To get a full appreciation of what we would be in for if B2C marketers and admen alike were unshackled, you just need to travel to a country where they have lax or non-existent advertising regulations.

In Malaysia, you have youthful superstars abseiling down buildings, paragliding through cities, to all converge to a place and light up their favourite smoke.

Even with regulations, you get Joe Camel, and alcohol packaging that is designed for kids. Isn’t it remarkable that the same people who can tell you how scientific and well researched their brands are, will also deny they have control over who is attracted to their products. Suddenly all those focus groups, years of expertise and evidence-based marketing do not factor.

Who knew that young girls would be attracted to playful packaging that adorns booze, with almost no bitter taste of alcohol, and really cool flavours and colours?

Those pushing dangerous habit forming products also must be unaware of the ways that brands can be taken in by younger audiences, and the high probability that a brand learned at an early age, can become a brand loyalty which is hard to break.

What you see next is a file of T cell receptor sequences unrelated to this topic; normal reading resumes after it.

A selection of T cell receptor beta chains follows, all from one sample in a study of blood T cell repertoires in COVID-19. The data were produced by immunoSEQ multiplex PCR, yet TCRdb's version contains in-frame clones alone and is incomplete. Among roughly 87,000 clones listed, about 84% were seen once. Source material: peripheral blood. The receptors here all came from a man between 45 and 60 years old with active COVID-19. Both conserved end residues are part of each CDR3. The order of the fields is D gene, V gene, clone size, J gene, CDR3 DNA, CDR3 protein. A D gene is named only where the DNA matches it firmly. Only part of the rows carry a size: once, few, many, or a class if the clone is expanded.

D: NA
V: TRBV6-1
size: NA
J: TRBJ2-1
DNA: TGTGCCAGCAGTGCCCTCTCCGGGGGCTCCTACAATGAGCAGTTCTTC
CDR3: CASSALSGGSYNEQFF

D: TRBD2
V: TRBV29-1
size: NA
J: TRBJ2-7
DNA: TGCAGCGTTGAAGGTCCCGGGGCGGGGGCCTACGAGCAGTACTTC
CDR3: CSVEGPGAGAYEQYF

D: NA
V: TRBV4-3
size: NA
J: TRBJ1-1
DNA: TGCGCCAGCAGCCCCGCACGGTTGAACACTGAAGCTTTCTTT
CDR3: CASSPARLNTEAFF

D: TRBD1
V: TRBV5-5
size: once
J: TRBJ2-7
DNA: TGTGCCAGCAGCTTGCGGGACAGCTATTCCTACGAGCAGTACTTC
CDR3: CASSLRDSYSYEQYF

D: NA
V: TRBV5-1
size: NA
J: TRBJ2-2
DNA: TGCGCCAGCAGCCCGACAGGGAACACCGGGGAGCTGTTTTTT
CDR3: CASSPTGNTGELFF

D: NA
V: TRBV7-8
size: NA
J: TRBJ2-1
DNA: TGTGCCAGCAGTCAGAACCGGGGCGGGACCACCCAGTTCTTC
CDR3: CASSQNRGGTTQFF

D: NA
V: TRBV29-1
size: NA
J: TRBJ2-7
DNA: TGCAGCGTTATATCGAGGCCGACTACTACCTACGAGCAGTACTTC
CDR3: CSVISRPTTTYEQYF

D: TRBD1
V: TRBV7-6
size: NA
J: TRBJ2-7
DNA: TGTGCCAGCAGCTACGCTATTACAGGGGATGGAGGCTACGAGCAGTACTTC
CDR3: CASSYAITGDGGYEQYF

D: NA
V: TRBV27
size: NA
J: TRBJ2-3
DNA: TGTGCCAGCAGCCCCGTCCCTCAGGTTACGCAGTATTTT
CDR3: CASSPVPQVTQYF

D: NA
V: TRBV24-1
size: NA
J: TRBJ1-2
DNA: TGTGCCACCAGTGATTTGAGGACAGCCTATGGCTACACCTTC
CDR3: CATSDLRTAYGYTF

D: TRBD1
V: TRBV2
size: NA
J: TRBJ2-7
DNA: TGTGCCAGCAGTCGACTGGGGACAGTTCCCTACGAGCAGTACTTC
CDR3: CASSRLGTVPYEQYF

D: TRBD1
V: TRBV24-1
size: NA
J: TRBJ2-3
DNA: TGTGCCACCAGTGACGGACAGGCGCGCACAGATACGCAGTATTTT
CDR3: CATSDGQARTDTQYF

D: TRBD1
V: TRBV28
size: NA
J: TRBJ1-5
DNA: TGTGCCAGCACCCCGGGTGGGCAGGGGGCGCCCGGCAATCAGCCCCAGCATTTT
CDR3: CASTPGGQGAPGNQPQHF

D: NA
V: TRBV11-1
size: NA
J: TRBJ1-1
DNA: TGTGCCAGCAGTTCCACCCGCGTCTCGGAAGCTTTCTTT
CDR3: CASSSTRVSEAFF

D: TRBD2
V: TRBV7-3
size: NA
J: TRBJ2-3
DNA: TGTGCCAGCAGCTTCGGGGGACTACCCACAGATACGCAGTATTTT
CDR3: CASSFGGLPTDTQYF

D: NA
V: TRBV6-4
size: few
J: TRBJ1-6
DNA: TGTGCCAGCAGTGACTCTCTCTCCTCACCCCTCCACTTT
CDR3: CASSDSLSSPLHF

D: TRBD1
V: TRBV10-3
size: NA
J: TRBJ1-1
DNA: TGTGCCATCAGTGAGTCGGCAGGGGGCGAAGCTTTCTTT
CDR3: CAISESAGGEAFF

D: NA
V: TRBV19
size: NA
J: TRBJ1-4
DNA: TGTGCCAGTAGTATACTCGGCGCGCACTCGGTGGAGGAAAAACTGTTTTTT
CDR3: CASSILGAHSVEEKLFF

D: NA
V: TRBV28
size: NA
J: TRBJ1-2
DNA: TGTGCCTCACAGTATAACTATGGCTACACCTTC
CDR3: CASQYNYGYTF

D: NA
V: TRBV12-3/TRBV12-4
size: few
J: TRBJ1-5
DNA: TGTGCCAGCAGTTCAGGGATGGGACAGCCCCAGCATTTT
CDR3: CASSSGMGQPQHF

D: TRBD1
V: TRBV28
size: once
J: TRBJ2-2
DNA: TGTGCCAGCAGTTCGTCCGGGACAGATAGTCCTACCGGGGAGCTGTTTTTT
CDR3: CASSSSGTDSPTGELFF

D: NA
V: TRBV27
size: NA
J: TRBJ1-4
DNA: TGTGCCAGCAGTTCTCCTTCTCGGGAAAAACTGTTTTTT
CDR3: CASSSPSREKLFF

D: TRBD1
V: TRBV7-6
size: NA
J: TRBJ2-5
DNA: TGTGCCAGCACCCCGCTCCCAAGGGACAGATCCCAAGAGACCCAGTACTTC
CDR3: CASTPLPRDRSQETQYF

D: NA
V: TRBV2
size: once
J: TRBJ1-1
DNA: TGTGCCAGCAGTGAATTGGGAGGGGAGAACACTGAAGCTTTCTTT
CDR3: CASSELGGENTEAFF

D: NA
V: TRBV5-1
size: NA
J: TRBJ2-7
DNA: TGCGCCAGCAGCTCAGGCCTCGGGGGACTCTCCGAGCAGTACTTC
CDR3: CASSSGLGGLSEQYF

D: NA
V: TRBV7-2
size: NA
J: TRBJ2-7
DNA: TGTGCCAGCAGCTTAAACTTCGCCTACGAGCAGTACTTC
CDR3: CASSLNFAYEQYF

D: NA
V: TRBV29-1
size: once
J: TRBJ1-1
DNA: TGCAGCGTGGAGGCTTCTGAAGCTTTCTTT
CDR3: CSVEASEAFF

With all the misinformation about what actually constitutes nutrition, the impact of allowing advertising that promotes 98% fat free (forgetting that the high sugar content will make you a heifer), or having healthy vibrant people connected with products which will likely kill them, if they actually ate the stuff themselves, has in my opinion long term effects on how people perceive food.

All the diet yogurts, colas, ice cream (yes diet ice cream!), are generating a relentless campaign that educates people down the wrong path.

There should be warnings on food and beverages such as — “Contains no nutritional benefit what-so-ever — good luck,” or “Consuming this is like urinating in your fuel tank.”

The B2C people who talk about the intelligence of the consumer, and therefore need little protection, are obviously not thinking of the people targeted by the various rug, carpet, homewares and jewellery chains which are perpetually going out of business, or are run by people who have gone “crazy” and in a fit of hysteria have mindlessly slashed the prices off everything.